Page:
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iStock // Ekaterina Minaeva

Jacques Mattheij made a small, but awesome, mistake. He went on eBay one evening and bid on a bunch of bulk LEGO brick auctions, then went to sleep. Upon waking, he discovered that he was the high bidder on many, and was now the proud owner of two tons of LEGO bricks. (This is about 4400 pounds.) He wrote, "[L]esson 1: if you win almost all bids you are bidding too high."

Mattheij had noticed that bulk, unsorted bricks sell for something like €10/kilogram, whereas sets are roughly €40/kg and rare parts go for up to €100/kg. Much of the value of the bricks is in their sorting. If he could reduce the entropy of these bins of unsorted bricks, he could make a tidy profit. While many people do this work by hand, the problem is enormous—just the kind of challenge for a computer. Mattheij writes:

There are 38000+ shapes and there are 100+ possible shades of color (you can roughly tell how old someone is by asking them what lego colors they remember from their youth).

In the following months, Mattheij built a proof-of-concept sorting system using, of course, LEGO. He broke the problem down into a series of sub-problems (including "feeding LEGO reliably from a hopper is surprisingly hard," one of those facts of nature that will stymie even the best system design). After tinkering with the prototype at length, he expanded the system to a surprisingly complex system of conveyer belts (powered by a home treadmill), various pieces of cabinetry, and "copious quantities of crazy glue."

Here's a video showing the current system running at low speed:

The key part of the system was running the bricks past a camera paired with a computer running a neural net-based image classifier. That allows the computer (when sufficiently trained on brick images) to recognize bricks and thus categorize them by color, shape, or other parameters. Remember that as bricks pass by, they can be in any orientation, can be dirty, can even be stuck to other pieces. So having a flexible software system is key to recognizing—in a fraction of a second—what a given brick is, in order to sort it out. When a match is found, a jet of compressed air pops the piece off the conveyer belt and into a waiting bin.

After much experimentation, Mattheij rewrote the software (several times in fact) to accomplish a variety of basic tasks. At its core, the system takes images from a webcam and feeds them to a neural network to do the classification. Of course, the neural net needs to be "trained" by showing it lots of images, and telling it what those images represent. Mattheij's breakthrough was allowing the machine to effectively train itself, with guidance: Running pieces through allows the system to take its own photos, make a guess, and build on that guess. As long as Mattheij corrects the incorrect guesses, he ends up with a decent (and self-reinforcing) corpus of training data. As the machine continues running, it can rack up more training, allowing it to recognize a broad variety of pieces on the fly.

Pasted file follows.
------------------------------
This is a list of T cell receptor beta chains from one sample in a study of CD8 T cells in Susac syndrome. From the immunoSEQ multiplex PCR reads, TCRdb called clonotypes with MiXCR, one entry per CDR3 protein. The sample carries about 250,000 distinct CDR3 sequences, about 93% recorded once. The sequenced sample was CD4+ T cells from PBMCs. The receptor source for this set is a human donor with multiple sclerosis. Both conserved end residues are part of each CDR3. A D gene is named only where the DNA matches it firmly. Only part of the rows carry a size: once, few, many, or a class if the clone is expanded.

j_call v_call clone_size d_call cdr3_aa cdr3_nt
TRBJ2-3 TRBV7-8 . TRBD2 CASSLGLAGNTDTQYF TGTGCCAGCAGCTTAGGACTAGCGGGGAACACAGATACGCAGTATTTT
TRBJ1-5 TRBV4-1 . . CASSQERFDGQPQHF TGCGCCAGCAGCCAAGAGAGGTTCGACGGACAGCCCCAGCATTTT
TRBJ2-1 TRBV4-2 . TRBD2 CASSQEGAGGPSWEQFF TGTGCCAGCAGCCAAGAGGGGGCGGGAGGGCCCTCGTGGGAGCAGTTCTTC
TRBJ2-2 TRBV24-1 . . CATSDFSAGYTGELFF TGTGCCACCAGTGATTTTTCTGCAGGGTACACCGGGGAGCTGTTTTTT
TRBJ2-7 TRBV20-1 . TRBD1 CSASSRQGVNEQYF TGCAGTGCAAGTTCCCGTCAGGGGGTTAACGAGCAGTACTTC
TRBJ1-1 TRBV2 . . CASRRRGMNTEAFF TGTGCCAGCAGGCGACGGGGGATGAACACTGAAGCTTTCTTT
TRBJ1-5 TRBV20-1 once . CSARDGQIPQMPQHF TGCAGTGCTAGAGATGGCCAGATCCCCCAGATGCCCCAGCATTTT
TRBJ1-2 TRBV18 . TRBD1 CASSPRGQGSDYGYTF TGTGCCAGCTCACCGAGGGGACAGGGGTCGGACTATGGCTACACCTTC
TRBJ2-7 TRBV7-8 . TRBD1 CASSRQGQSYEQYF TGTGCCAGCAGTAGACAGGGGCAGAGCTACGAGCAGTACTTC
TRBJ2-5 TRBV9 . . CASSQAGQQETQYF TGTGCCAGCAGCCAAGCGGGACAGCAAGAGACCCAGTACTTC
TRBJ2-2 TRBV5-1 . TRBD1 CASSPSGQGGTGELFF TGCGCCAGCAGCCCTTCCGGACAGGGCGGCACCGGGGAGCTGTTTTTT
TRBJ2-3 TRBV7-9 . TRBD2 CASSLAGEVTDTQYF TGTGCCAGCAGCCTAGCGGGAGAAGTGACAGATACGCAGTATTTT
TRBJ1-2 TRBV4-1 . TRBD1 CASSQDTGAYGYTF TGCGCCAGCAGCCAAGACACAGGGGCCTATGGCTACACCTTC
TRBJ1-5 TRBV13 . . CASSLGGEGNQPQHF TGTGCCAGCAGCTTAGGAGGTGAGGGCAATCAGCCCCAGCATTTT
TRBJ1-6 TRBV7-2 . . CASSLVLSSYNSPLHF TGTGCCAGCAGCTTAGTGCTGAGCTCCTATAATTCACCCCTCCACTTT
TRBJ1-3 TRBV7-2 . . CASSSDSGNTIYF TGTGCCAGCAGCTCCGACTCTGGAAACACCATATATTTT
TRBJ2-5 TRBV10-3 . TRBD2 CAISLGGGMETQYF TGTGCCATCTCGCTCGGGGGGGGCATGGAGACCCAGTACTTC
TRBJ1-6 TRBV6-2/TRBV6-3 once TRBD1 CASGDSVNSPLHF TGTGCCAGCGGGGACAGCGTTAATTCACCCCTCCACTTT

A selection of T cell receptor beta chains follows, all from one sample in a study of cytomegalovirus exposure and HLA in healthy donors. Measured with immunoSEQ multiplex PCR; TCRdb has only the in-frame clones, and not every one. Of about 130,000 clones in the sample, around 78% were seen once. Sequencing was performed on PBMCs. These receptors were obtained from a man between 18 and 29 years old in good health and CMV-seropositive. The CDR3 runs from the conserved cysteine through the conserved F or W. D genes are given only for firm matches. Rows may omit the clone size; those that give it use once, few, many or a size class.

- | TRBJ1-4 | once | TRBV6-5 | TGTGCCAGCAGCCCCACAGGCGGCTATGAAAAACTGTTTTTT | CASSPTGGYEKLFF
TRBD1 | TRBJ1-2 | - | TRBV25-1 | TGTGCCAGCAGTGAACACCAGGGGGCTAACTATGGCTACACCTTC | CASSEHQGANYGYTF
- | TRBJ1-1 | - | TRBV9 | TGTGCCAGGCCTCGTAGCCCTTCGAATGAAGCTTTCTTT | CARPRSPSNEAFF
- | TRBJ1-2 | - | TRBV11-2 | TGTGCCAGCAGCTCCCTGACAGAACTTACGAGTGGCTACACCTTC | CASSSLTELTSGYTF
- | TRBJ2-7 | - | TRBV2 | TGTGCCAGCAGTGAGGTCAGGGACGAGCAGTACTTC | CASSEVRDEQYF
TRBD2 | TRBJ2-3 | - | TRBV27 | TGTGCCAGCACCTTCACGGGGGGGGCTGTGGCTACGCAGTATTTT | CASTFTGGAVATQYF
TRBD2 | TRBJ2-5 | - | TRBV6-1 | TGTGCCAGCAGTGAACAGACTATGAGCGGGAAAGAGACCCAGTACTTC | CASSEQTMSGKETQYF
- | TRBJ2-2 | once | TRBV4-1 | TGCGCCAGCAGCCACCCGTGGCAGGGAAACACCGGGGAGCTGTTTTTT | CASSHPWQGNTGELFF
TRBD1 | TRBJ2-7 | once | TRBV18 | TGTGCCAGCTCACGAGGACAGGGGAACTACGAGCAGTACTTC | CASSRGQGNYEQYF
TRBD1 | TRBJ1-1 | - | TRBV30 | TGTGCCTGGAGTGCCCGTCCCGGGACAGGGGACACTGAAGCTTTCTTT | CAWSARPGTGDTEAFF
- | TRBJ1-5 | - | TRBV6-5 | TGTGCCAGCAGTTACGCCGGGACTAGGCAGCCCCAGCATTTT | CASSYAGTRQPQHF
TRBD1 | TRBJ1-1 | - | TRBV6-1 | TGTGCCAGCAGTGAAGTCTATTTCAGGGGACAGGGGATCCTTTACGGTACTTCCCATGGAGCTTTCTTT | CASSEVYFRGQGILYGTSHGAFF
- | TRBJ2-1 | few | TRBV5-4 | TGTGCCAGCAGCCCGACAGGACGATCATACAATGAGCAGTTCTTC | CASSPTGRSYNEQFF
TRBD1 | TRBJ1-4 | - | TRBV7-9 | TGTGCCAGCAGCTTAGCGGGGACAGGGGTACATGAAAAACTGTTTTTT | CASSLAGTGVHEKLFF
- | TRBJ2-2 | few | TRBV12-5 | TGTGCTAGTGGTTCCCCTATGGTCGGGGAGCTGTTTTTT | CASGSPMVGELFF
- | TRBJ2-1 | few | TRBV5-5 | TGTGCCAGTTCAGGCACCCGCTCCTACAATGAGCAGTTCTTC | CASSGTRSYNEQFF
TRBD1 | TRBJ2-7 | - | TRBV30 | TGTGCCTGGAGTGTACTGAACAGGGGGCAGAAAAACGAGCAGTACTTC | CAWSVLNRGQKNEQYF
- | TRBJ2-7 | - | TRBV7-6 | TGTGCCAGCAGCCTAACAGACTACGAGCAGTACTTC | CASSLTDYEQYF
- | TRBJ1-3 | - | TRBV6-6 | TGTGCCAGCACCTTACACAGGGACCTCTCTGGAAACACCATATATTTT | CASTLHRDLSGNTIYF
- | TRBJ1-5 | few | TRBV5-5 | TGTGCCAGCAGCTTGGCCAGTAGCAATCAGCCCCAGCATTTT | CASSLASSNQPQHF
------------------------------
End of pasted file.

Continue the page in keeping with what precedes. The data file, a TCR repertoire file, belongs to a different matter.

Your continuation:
Here's another video, focusing on how the pieces move on conveyer belts (running at slow speed so puny humans can follow). You can also see the air jets in action:

In an email interview, Mattheij told Mental Floss that the system currently sorts LEGO bricks into more than 50 categories. It can also be run in a color-sorting mode to bin the parts across 12 color groups. (Thus at present you'd likely do a two-pass sort on the bricks: once for shape, then a separate pass for color.) He continues to refine the system, with a focus on making its recognition abilities faster. At some point down the line, he plans to make the software portion open source. You're on your own as far as building conveyer belts, bins, and so forth.

Check out Mattheij's writeup in two parts for more information. It starts with an overview of the story, followed up with a deep dive on the software. He's also tweeting about the project (among other things). And if you look around a bit, you'll find bulk LEGO brick auctions online—it's definitely a thing!

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Name the Author Based on the Character
May 23, 2017